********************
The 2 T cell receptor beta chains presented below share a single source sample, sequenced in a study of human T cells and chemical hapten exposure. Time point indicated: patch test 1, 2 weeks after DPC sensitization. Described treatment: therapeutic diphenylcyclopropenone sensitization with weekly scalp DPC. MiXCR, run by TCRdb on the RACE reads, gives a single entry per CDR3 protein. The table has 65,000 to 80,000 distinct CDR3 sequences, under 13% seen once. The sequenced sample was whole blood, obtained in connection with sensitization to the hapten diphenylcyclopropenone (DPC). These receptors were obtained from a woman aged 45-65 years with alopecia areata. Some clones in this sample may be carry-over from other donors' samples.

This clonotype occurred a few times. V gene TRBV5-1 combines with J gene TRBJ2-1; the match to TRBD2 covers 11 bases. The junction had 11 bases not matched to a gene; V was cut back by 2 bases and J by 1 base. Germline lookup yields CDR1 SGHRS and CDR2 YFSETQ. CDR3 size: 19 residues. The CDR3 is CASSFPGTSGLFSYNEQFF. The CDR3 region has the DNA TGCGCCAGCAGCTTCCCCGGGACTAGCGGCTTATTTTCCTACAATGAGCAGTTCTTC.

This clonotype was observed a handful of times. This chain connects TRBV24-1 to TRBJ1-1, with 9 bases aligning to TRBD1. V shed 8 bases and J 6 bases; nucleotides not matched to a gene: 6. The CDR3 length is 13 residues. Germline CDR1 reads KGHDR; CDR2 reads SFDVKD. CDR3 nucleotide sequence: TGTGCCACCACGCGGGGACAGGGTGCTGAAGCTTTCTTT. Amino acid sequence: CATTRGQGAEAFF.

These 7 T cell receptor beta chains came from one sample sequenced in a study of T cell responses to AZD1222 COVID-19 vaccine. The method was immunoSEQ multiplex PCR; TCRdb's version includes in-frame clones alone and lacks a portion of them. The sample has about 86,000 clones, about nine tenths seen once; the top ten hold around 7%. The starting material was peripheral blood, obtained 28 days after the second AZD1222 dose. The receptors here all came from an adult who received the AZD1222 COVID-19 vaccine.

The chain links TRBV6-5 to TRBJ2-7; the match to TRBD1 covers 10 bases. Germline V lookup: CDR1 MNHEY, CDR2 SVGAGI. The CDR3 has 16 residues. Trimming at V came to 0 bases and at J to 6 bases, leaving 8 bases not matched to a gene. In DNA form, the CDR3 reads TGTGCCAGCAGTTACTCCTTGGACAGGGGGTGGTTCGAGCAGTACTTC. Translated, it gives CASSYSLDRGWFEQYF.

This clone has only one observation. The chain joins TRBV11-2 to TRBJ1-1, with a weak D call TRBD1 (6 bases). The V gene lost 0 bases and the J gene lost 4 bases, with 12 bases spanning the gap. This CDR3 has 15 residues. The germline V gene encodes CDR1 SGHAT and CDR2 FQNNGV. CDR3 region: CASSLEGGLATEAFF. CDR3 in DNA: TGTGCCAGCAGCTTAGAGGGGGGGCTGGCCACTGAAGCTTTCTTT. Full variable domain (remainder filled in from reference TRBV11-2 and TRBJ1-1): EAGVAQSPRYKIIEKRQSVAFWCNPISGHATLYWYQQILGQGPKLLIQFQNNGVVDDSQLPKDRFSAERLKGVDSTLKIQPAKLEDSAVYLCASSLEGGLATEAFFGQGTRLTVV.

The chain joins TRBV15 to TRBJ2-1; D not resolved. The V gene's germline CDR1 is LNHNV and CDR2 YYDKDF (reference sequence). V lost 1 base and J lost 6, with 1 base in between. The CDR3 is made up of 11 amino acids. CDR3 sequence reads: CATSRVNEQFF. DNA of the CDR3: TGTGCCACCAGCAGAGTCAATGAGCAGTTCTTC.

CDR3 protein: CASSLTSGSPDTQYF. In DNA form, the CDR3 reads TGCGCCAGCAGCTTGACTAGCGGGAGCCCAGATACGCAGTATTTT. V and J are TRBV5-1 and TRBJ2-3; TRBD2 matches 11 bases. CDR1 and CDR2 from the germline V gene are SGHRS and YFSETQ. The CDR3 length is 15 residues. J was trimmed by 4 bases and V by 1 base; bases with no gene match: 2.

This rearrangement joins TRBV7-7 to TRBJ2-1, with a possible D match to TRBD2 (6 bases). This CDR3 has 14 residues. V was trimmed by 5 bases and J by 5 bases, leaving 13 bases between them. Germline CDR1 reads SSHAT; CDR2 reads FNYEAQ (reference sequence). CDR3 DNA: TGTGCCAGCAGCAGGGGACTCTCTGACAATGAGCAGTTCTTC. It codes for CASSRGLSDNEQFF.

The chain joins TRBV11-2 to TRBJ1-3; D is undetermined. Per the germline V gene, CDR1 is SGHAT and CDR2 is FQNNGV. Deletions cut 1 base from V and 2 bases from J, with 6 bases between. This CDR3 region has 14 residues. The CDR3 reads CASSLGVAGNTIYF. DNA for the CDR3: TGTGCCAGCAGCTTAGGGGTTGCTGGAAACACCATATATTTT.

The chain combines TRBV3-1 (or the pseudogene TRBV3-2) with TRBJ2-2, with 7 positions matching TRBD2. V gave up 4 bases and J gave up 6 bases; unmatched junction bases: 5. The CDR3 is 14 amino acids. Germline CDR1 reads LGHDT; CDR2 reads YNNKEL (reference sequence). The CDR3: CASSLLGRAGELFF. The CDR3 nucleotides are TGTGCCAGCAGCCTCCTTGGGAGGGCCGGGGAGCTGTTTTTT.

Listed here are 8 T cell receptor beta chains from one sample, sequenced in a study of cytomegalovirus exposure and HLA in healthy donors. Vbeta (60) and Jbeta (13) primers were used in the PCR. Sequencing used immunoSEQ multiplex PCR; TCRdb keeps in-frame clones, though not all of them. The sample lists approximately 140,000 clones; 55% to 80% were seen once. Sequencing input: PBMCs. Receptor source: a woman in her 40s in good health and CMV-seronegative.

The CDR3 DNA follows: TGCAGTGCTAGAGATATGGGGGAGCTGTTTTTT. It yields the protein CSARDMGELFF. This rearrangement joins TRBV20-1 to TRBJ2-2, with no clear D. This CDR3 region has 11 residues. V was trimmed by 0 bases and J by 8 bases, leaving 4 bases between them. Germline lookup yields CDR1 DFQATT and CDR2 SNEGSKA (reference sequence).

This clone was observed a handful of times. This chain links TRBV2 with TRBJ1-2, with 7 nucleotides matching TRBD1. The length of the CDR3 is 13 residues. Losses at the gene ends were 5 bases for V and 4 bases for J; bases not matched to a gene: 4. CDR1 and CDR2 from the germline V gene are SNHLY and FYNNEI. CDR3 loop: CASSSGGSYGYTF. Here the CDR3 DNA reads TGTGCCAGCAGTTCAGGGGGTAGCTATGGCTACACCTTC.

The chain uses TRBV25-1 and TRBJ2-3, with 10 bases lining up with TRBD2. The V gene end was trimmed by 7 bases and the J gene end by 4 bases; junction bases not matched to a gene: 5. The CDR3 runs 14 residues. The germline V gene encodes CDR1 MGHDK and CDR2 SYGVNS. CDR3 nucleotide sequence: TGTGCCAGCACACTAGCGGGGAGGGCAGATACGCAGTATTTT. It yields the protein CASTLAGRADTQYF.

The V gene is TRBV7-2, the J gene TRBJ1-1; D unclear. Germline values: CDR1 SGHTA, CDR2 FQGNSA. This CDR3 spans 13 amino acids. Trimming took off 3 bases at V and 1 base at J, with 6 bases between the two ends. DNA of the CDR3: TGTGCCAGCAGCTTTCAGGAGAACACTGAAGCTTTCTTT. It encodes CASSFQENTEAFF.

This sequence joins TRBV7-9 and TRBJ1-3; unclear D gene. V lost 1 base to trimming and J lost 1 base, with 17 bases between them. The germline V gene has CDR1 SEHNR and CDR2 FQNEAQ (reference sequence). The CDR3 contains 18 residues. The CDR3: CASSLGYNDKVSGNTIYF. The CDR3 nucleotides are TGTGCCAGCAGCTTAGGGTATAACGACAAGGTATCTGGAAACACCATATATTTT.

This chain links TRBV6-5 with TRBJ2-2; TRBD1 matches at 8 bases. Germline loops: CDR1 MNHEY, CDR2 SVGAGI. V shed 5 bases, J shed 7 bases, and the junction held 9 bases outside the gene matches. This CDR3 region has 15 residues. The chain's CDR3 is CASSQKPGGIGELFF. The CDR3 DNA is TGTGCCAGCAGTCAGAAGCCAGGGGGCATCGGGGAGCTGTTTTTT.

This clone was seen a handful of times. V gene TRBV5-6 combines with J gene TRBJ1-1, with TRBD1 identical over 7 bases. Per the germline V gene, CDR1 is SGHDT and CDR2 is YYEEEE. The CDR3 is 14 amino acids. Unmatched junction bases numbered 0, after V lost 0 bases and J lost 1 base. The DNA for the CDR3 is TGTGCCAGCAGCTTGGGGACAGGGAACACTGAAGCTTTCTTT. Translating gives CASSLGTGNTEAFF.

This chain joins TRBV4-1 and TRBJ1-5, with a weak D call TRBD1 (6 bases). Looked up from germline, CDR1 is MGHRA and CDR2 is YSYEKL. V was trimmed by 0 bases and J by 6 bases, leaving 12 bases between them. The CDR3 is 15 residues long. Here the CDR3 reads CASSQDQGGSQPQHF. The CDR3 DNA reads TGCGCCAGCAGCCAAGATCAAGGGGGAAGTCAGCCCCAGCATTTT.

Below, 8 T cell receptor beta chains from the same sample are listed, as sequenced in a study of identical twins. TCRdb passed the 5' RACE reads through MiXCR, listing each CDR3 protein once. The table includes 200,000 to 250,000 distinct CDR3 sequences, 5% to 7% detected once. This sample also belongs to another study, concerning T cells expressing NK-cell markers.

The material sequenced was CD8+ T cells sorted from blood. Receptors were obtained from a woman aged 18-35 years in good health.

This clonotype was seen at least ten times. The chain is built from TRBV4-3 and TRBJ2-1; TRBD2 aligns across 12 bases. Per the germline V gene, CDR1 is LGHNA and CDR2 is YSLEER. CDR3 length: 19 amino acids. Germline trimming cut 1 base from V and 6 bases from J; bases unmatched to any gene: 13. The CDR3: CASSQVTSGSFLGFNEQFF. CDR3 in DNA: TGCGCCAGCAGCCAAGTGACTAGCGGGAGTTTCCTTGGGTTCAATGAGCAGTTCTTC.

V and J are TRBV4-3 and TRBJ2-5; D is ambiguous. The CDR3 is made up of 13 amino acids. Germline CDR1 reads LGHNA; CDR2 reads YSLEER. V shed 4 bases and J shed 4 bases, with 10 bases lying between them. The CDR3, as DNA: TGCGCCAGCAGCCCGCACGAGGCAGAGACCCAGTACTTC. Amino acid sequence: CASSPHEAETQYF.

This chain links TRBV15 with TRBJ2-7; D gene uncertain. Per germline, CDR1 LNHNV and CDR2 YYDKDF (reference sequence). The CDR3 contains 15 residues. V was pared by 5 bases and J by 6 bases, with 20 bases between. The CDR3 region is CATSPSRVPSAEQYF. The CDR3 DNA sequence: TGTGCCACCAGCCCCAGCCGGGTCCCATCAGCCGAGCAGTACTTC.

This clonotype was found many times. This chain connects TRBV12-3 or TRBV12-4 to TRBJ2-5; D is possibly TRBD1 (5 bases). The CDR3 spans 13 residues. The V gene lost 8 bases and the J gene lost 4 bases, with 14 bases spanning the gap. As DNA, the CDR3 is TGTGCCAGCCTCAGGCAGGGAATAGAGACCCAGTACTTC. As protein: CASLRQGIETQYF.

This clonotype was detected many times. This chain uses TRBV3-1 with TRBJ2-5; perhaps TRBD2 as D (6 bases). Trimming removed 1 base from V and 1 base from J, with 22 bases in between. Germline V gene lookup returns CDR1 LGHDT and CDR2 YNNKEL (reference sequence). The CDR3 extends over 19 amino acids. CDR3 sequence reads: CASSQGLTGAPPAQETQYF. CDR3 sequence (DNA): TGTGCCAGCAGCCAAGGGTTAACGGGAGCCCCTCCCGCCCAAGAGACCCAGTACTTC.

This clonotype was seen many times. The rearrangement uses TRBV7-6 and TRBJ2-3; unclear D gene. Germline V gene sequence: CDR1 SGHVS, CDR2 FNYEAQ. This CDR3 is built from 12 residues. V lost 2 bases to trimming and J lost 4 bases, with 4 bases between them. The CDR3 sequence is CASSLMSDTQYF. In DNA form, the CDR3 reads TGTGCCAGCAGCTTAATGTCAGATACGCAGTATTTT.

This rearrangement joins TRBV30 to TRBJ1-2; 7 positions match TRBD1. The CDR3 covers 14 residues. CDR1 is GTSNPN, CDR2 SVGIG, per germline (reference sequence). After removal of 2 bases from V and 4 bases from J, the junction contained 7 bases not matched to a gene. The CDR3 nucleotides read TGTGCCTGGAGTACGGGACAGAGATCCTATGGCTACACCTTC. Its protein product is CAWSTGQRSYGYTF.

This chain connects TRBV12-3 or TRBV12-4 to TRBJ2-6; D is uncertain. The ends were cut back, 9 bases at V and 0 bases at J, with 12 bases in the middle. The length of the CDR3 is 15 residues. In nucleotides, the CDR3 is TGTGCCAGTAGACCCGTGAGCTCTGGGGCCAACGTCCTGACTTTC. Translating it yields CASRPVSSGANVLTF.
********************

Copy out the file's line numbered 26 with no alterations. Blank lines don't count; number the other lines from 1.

This clonotype was found many times. This chain connects TRBV12-3 or TRBV12-4 to TRBJ2-5; D is possibly TRBD1 (5 bases). The CDR3 spans 13 residues. The V gene lost 8 bases and the J gene lost 4 bases, with 14 bases spanning the gap. As DNA, the CDR3 is TGTGCCAGCCTCAGGCAGGGAATAGAGACCCAGTACTTC. As protein: CASLRQGIETQYF.